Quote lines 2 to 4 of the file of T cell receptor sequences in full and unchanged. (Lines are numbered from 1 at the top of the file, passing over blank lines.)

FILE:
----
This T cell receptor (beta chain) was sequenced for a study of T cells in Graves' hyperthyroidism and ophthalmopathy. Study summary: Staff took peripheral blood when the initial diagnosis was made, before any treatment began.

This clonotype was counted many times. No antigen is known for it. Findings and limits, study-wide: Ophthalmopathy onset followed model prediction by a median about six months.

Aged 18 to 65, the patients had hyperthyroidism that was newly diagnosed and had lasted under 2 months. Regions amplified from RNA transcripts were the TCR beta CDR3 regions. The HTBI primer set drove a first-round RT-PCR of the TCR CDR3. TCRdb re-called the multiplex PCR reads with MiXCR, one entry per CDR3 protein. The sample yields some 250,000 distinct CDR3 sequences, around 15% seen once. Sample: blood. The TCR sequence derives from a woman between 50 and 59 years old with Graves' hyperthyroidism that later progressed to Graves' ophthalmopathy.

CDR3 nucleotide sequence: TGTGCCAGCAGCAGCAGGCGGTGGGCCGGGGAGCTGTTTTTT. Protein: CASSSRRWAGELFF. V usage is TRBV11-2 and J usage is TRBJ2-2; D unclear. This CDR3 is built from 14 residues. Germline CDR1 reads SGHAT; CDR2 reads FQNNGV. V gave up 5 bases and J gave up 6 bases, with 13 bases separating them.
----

This clonotype was counted many times. No antigen is known for it. Findings and limits, study-wide: Ophthalmopathy onset followed model prediction by a median about six months.

Aged 18 to 65, the patients had hyperthyroidism that was newly diagnosed and had lasted under 2 months. Regions amplified from RNA transcripts were the TCR beta CDR3 regions. The HTBI primer set drove a first-round RT-PCR of the TCR CDR3. TCRdb re-called the multiplex PCR reads with MiXCR, one entry per CDR3 protein. The sample yields some 250,000 distinct CDR3 sequences, around 15% seen once. Sample: blood. The TCR sequence derives from a woman between 50 and 59 years old with Graves' hyperthyroidism that later progressed to Graves' ophthalmopathy.

CDR3 nucleotide sequence: TGTGCCAGCAGCAGCAGGCGGTGGGCCGGGGAGCTGTTTTTT. Protein: CASSSRRWAGELFF. V usage is TRBV11-2 and J usage is TRBJ2-2; D unclear. This CDR3 is built from 14 residues. Germline CDR1 reads SGHAT; CDR2 reads FQNNGV. V gave up 5 bases and J gave up 6 bases, with 13 bases separating them.